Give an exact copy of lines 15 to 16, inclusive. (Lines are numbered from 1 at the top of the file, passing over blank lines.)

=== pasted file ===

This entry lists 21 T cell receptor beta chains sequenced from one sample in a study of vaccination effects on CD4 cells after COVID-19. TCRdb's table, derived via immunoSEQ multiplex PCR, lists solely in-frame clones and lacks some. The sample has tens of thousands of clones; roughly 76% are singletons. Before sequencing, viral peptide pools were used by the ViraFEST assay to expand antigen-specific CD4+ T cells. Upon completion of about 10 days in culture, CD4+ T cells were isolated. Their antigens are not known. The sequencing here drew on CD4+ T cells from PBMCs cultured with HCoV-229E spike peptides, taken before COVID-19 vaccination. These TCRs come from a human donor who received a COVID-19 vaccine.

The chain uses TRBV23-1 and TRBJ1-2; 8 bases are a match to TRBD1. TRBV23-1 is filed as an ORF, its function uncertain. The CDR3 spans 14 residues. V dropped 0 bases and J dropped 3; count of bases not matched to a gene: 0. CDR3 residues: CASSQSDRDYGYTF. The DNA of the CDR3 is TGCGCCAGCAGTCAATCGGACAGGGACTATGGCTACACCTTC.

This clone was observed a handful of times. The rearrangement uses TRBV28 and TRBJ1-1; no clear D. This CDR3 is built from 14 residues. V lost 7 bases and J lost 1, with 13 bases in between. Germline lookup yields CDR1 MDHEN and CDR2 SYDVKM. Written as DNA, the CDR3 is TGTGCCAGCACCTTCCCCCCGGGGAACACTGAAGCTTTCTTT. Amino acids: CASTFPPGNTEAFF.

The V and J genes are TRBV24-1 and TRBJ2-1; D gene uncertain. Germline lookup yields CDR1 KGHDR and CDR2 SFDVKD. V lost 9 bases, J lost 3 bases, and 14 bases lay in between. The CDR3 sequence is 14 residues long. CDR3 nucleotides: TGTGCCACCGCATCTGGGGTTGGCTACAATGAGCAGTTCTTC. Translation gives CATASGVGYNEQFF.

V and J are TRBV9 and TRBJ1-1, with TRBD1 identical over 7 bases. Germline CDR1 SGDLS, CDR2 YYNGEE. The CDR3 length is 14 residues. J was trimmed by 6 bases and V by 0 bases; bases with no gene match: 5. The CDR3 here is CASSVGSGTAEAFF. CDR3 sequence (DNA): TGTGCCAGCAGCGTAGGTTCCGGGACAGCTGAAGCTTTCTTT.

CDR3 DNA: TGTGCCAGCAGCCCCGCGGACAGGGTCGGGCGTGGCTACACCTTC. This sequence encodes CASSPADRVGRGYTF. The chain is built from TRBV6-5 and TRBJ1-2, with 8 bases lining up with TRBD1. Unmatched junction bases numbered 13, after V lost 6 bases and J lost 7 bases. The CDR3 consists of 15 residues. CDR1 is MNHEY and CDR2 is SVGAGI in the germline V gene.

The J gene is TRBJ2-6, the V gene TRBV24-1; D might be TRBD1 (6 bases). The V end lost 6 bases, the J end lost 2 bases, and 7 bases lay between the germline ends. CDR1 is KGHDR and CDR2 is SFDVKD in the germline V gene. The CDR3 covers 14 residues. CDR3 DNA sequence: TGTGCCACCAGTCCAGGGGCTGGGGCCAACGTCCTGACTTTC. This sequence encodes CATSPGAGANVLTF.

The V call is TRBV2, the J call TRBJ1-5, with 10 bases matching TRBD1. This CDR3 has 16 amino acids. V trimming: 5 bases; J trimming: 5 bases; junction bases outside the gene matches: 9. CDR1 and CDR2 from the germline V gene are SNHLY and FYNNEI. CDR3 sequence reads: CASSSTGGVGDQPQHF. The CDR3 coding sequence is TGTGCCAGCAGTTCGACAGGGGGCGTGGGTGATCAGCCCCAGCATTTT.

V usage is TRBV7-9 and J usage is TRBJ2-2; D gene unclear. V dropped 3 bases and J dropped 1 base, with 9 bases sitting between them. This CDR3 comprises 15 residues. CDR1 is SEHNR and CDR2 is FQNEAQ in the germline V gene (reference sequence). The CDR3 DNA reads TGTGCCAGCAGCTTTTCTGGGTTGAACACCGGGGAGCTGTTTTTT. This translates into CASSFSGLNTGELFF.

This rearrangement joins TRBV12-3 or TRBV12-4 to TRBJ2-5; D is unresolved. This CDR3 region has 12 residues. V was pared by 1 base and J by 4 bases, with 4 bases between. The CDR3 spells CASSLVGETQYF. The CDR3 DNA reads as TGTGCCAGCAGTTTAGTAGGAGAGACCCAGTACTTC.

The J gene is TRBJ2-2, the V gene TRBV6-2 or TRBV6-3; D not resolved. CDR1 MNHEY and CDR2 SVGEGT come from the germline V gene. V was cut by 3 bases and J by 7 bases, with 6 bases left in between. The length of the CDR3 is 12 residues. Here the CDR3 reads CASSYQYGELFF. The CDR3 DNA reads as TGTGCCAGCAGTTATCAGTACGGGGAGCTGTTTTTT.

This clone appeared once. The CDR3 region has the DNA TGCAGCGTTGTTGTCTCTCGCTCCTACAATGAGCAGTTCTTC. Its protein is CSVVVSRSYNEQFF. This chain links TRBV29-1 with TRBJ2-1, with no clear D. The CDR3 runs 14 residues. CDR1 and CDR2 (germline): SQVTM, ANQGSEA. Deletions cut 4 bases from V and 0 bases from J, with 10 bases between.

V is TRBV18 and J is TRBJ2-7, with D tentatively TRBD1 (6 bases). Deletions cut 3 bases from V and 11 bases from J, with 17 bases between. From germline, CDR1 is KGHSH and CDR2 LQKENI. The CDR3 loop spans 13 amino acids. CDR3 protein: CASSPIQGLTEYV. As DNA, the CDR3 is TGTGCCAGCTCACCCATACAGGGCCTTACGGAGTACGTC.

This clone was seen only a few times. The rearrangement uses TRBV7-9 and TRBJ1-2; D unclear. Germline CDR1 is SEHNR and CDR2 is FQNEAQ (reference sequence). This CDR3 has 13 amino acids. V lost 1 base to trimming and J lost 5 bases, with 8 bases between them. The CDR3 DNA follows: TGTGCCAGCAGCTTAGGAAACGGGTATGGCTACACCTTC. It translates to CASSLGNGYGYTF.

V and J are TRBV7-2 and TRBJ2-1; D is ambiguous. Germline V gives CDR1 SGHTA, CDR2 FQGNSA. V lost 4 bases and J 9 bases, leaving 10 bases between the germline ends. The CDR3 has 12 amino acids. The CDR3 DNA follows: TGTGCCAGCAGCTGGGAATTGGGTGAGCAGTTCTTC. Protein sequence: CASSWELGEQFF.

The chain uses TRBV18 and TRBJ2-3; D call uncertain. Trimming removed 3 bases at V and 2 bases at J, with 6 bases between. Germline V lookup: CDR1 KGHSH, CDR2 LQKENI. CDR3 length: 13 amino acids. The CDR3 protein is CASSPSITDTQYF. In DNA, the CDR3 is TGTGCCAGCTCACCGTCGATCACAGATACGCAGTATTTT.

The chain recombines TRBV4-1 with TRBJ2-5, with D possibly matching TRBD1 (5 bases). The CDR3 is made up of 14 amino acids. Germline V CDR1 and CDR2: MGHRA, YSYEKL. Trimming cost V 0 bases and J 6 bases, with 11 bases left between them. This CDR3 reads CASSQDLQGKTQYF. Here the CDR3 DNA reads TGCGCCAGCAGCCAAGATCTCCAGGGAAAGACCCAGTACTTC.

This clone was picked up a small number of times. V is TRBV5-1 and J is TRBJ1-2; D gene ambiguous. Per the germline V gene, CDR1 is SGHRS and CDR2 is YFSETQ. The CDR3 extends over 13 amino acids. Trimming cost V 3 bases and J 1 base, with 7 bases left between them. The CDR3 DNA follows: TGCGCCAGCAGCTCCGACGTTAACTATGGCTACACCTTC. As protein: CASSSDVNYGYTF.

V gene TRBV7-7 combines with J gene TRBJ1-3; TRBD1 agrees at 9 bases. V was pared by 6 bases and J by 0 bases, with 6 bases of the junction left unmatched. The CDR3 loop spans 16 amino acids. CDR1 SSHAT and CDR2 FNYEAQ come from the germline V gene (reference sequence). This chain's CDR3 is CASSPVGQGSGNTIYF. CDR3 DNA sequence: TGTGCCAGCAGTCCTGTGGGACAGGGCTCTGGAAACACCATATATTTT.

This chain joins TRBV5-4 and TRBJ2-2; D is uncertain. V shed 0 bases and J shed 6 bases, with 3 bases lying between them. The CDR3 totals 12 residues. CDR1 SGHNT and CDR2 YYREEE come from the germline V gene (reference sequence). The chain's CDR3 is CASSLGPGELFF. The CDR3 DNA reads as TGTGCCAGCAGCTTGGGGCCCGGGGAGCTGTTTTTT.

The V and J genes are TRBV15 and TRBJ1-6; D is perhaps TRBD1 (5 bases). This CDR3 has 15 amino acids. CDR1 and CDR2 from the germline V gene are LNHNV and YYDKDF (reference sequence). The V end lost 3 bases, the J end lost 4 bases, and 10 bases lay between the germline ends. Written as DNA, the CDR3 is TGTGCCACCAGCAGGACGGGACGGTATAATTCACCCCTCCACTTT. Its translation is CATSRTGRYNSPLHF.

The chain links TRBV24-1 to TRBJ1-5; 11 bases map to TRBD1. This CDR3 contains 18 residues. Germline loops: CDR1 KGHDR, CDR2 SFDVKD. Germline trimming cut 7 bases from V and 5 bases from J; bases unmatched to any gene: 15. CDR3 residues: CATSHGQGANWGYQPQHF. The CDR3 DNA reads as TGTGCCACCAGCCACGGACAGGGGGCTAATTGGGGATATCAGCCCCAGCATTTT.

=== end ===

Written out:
V and J are TRBV7-2 and TRBJ2-1; D is ambiguous. Germline V gives CDR1 SGHTA, CDR2 FQGNSA. V lost 4 bases and J 9 bases, leaving 10 bases between the germline ends. The CDR3 has 12 amino acids. The CDR3 DNA follows: TGTGCCAGCAGCTGGGAATTGGGTGAGCAGTTCTTC. Protein sequence: CASSWELGEQFF.

The chain uses TRBV18 and TRBJ2-3; D call uncertain. Trimming removed 3 bases at V and 2 bases at J, with 6 bases between. Germline V lookup: CDR1 KGHSH, CDR2 LQKENI. CDR3 length: 13 amino acids. The CDR3 protein is CASSPSITDTQYF. In DNA, the CDR3 is TGTGCCAGCTCACCGTCGATCACAGATACGCAGTATTTT.